Amoco was originally known as the Standard Oil Company when it was founded in 1889. It acquired the American Oil Company in 1910 and shortened that name to the more user-friendly Amoco. The company was responsible for pioneering both the tanker truck and the drive-through gas station, both of which are such regular fixtures of American life today that one sometimes forgets that they actually had to be invented.
In 1998, Amoco announced that it was merging with British Petroleum. The plan was for all U.S. BP stations to bear the Amoco logo, while overseas Amoco stations got the BP name. However, BP announced that it would simply close all the Amoco stations or rebrand them with the BP logo, and Amoco promptly vanished.
Levitz Furniture was a national U.S. furniture store chain. Its commercials used a catchy jingle that informed you that “You’ll love it at Levitz,” and for a very long time people did or else the store wouldn’t have existed for over 100 years.
Levitz was a warehouse store, which ultimately proved to be its downfall. In the 1990s, U.S. furniture buyers began to prefer to shop in stores that arranged the furniture to look like it was actually in someone’s living room, and Levitz faced huge losses as a result. The store filed for bankruptcy and liquidated its inventory in 2007.
Steve Urkel, a stereotypical nerd, first appeared on the show Family Matters in 1989. He soon took viewers by storm, inspiring merchandise ranging from board games to lunch boxes.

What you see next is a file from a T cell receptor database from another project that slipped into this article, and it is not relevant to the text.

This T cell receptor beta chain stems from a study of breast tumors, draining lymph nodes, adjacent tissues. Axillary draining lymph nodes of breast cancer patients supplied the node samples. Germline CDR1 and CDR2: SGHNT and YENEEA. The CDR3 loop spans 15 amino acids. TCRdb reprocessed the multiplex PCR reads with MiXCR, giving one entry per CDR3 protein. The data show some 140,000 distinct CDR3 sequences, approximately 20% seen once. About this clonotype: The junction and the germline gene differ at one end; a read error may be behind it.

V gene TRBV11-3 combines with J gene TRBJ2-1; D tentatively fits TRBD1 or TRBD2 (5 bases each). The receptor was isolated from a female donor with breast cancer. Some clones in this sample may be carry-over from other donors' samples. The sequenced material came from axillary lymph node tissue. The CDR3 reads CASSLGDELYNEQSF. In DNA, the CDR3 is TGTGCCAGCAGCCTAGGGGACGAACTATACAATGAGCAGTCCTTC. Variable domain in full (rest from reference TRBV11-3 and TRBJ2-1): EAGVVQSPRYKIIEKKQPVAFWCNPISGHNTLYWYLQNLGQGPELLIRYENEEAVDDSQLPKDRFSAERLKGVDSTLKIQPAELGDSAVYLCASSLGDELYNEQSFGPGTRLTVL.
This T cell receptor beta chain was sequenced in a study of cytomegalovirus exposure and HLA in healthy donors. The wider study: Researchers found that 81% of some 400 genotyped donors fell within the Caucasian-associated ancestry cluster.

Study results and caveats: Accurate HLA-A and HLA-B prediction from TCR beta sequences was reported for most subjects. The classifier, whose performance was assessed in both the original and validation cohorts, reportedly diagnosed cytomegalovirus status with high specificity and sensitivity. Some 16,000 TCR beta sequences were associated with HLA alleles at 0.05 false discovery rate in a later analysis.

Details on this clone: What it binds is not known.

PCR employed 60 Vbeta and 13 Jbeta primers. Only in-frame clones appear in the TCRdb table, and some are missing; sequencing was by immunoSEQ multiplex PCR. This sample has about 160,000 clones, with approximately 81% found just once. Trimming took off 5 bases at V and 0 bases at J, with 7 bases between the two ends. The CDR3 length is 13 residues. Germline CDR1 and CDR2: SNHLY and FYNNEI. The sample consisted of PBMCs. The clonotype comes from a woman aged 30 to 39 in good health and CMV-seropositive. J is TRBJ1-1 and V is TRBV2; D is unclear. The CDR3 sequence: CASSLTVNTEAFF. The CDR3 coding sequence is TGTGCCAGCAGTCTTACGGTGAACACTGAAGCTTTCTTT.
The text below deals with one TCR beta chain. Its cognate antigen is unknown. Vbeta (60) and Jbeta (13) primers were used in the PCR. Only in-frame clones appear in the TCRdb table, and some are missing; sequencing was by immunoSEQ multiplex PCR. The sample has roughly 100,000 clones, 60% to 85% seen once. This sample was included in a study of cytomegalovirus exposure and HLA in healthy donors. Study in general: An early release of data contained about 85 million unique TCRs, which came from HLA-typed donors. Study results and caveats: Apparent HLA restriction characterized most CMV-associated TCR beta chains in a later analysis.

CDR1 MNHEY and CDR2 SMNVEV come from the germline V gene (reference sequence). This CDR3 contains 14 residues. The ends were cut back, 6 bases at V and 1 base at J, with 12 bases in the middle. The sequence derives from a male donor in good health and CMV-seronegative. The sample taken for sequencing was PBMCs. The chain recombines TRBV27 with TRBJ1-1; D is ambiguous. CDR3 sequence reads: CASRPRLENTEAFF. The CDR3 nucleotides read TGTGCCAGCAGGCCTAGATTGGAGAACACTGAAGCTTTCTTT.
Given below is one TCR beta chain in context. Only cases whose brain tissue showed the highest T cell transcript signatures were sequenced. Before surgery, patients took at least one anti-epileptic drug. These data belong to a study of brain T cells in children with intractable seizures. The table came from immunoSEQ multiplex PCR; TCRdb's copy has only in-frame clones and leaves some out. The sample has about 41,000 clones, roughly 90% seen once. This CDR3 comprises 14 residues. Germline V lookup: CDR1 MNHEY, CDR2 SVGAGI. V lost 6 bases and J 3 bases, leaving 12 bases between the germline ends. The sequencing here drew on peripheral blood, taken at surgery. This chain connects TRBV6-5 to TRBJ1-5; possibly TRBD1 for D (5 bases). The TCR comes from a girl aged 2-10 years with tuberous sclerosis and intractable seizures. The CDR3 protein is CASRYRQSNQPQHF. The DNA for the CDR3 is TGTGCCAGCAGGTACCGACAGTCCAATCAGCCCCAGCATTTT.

Ralston introduced Urkel-O's cereal in 1991. The red-and-yellow strawberry and banana flavored rings came in a box plastered with pictures of the outlandish character. As Urkel's popularity faltered, so did the cereal's sales. By the turn of the century Urkel-O's was no longer in production.
"The whole point of that brand was for it to come and go," Thompson said.
Meister Brau beer become popular in Chicago at the beginning of the 20th century. Business slowed toward the middle of the century, and by 1972 Miller Brewing Company bought up the struggling brewery.
One of its brands, Meister Brau Lite, would evolve into the wildly popular Miller Lite. Miller continued to brew the full calorie Meister Brau, but it didn't enjoy as much success as the light variety (possibly because of its notorious taste). In 2005, Miller phased out the Meister Brau line due to sagging sales.
"Meister Brau was a regional brand," Schultz said. "They lost their regional base and were never really able to get it back."
Saab cars were originally produced by Swedish aerospace company Saab AB. Known for the crowned griffin logo, the cars enjoyed decades of solid sales.
Saab went through multiple owners, including pre-bankruptcy GM, before it ceased production in April 2011 and filed for bankruptcy that December. National Electric Vehicle Sweden began producing Saabs again in December 2013, but the brand has yet to regain the strength it held before its dissolution.
"Saab may have had its periods of blossoming but it certainly hasn't gone away," Thompson said.